A Stick Style residence dating to 1882 (or perhaps as late as 1892?), the Turner House is located at 274 North Main Street in West Hartford. A farmhouse, it was probably built by Daniel Lord, who died in 1893. The farm was then purchased by Margaret Turner, who farmed it with her husband until the 1930s. The land was then sold for a housing subdivision known as Sunny Slope. The house has an interesting external brick chimney that passes through the bargeboard trim at the gable end facing North Main Street.
Camp meetings, religious revival meetings where parishioners would set up their carts and tents around a central preaching platform, were once a vital feature of frontier American Protestant Evangelicalism in the nineteenth century. Participants, freed from their daily routines, could attend the almost continuous services that often lasted several days. While Presbyterians and Baptists sponsored camp meetings, these religious gatherings came to be particularly associated with the Methodist denomination. Methodists soon introduced the camp meeting, originally a western phenomenon that flourished before the Civil War, to the east.
The New Haven District of the Methodist Church founded a campground for summer revival meetings in the west end of Plainville (320 Camp Street) in 1865. Methodist camp meetings would continue to be held there every summer until 1957. Initially tents were pitched around a central platform. Soon the Association Building was constructed, where equipment could be stored. Individual churches then began constructing 2-story cottages facing the center of the Campground, along what is known as The Circle. Nineteen of these central cottages survive today. Individual families also began to build their own cottages on the narrow avenues radiating from The Circle, replacing the tents of the campground‘s early years. Most of the cottages date from the 1880s to 1910, although a few were constructed as late as 1925. The present Auditorium building was built around 1905 in place of the original preaching platform. At one time a screened pavilion, the Auditorium is now open to the outside. The Plainville Campground Association purchased the property from the Methodists in 1957. 87 of the cottages are now private residences, the other 39 being owned by various churches. A few of the cottages have been modified for year-round use, while the rest are occupied in the summer. I have additional photos of the Campground: Read the rest of this entry »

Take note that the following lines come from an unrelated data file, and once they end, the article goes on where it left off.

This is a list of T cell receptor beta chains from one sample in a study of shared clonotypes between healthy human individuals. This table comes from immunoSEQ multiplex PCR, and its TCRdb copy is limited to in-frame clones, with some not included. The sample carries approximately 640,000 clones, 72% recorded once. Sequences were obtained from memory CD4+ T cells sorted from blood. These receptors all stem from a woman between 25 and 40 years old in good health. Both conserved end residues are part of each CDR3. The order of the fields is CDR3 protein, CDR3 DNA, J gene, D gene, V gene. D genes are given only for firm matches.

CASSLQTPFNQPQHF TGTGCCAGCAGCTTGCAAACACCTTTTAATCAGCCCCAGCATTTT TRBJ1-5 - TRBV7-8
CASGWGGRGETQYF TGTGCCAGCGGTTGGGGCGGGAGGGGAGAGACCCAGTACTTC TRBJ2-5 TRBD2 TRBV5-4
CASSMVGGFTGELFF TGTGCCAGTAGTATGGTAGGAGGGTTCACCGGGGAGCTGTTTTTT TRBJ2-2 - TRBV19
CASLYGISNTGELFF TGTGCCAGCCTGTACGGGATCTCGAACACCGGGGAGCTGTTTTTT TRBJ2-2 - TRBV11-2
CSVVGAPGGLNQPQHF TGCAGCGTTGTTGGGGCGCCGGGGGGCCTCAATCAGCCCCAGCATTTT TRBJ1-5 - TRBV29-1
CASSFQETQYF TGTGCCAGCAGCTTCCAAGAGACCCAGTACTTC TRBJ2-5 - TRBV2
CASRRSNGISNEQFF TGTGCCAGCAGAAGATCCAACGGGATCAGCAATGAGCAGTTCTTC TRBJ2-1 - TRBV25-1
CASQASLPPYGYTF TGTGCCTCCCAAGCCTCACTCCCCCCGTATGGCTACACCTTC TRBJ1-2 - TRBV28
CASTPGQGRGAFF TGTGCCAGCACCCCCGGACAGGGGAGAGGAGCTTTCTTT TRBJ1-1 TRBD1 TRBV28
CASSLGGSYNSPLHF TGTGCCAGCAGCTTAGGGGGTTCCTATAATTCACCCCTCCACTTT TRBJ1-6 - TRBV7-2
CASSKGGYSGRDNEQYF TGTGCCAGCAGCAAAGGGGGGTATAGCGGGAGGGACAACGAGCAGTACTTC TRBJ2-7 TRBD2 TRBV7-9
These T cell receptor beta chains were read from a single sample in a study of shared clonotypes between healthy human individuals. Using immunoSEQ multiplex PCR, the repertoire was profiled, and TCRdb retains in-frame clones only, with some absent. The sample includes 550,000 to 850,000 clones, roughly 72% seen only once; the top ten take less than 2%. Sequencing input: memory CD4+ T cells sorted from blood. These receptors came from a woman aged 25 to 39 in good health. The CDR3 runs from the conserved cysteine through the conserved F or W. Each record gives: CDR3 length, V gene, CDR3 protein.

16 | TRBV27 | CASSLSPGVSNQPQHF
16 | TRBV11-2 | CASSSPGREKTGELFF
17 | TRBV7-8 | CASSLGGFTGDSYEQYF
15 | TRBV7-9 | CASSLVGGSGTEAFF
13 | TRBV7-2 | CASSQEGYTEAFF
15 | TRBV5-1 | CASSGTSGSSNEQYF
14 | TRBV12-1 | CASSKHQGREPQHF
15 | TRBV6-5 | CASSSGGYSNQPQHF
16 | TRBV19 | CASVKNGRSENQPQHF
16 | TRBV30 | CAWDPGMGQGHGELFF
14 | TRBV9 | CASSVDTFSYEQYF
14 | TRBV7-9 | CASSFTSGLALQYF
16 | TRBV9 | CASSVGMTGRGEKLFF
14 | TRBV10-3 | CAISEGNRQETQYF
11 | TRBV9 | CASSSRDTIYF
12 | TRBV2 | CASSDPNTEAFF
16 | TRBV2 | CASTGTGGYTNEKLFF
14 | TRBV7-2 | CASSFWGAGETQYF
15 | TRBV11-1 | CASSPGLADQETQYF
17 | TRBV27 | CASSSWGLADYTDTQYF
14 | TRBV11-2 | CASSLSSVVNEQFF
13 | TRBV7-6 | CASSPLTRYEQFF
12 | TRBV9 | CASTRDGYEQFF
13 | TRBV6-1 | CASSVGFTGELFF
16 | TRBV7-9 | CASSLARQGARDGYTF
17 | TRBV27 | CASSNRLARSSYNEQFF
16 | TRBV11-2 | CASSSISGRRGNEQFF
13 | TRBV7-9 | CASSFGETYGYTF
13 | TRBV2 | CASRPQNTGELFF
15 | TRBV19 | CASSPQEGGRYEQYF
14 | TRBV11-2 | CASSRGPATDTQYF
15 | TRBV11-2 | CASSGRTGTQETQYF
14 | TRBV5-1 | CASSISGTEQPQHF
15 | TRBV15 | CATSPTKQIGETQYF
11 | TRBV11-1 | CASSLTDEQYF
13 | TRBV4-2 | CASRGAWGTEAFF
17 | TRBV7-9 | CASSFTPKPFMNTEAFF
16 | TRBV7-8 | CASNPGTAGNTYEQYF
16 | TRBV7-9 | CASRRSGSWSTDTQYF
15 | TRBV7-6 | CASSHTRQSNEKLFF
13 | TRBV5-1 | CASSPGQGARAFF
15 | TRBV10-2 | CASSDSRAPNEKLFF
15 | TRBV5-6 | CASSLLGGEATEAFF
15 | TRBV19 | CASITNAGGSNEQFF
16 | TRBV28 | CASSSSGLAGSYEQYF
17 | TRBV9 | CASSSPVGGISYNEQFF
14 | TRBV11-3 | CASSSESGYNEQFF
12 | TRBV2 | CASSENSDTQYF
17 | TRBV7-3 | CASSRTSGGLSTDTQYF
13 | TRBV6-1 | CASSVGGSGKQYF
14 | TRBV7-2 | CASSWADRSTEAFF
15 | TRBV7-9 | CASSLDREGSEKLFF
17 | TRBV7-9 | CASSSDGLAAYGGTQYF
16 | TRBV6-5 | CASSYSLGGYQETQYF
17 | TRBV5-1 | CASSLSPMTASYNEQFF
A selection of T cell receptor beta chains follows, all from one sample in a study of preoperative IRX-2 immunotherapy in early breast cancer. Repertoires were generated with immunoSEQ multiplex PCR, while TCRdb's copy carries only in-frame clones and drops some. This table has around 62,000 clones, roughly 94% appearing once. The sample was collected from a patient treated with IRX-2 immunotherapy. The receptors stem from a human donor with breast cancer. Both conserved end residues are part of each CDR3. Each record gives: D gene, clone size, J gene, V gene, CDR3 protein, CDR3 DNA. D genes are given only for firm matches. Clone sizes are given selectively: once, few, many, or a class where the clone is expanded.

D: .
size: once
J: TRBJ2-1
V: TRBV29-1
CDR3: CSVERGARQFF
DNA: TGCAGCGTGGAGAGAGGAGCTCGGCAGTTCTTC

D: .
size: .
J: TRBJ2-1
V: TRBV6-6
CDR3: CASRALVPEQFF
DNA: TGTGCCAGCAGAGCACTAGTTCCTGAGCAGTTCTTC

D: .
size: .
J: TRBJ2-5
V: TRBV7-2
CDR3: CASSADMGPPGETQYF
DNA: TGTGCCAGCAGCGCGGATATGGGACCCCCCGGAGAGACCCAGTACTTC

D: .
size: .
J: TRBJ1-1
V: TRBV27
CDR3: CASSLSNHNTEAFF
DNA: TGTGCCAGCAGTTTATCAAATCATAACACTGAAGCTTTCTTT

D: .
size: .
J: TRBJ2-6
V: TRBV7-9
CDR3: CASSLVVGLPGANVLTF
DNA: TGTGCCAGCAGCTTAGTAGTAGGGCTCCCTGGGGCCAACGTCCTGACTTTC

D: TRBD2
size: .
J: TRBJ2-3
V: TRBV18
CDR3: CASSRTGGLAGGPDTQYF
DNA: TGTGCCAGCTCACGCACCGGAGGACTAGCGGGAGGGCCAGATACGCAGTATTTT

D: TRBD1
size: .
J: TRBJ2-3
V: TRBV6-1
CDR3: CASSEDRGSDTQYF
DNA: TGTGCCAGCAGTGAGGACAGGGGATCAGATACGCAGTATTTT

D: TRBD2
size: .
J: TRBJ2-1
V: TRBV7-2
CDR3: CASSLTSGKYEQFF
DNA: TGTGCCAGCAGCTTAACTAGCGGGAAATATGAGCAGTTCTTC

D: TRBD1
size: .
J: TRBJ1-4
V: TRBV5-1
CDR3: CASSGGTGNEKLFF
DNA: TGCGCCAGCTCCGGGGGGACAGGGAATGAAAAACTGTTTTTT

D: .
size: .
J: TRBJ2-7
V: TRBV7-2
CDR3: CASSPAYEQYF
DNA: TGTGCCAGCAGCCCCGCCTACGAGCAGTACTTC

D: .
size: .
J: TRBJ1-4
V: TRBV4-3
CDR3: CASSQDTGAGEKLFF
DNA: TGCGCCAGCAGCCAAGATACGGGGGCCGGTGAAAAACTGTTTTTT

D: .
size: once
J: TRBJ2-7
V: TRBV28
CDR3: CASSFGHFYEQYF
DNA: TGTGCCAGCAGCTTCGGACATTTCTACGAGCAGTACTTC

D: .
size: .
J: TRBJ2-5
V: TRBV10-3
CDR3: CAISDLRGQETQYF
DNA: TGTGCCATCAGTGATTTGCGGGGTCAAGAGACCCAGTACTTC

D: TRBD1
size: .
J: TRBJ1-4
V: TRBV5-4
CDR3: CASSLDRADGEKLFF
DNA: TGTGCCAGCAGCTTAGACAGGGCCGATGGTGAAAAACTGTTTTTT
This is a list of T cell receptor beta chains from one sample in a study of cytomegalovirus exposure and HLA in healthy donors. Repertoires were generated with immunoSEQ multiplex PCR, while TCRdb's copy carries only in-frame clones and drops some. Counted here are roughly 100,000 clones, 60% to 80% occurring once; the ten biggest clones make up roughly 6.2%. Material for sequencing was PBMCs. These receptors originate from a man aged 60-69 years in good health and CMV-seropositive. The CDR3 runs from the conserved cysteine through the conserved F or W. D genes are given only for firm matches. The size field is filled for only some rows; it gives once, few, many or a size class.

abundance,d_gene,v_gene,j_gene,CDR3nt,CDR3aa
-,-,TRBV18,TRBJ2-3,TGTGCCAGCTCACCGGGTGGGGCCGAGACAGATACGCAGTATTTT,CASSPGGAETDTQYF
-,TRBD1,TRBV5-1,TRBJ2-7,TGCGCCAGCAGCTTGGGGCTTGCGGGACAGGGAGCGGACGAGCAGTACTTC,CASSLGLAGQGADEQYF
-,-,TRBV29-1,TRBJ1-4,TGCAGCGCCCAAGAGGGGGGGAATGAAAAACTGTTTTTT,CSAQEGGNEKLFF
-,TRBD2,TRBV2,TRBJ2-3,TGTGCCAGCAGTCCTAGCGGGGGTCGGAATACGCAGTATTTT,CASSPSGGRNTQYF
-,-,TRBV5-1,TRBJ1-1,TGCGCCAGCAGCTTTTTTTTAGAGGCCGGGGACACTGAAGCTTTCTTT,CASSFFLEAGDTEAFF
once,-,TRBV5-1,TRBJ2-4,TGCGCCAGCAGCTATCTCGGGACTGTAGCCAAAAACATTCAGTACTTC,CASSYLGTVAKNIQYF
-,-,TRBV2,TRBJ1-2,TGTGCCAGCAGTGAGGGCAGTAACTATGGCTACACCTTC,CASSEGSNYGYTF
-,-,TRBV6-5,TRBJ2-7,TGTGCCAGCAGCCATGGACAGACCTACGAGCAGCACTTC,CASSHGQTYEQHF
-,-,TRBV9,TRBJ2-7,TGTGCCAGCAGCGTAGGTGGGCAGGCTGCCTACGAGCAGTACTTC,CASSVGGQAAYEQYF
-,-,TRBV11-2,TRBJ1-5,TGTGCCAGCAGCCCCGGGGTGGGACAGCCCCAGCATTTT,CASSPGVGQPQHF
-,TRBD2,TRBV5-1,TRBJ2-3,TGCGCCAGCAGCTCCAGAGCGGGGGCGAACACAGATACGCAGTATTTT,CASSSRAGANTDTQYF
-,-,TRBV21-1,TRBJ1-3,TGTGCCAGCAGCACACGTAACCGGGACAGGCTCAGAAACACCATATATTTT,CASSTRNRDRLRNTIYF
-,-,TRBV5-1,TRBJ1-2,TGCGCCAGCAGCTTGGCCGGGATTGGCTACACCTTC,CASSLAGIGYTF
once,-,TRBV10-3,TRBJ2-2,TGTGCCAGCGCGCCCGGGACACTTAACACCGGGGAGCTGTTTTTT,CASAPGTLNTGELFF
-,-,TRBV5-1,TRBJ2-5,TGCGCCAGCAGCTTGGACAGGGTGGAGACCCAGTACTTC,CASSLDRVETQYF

Before manufacturer William E. Sessions built his mansion Beleden in Bristol in 1910, he lived in an adjacent house built in 1878. The house then passed to his son, W. K. Sessions. Like Beleden, the 1878 house once had a two-story music room with a pipe organ, but this was later removed when the house was converted into a multi-family dwelling. A few years ago the house, which is located at 36 Bellevue Avenue, was in a boarded-up state, but it has recently been restored and prominently displays its elaborate stick style exterior decoration. Read the rest of this entry »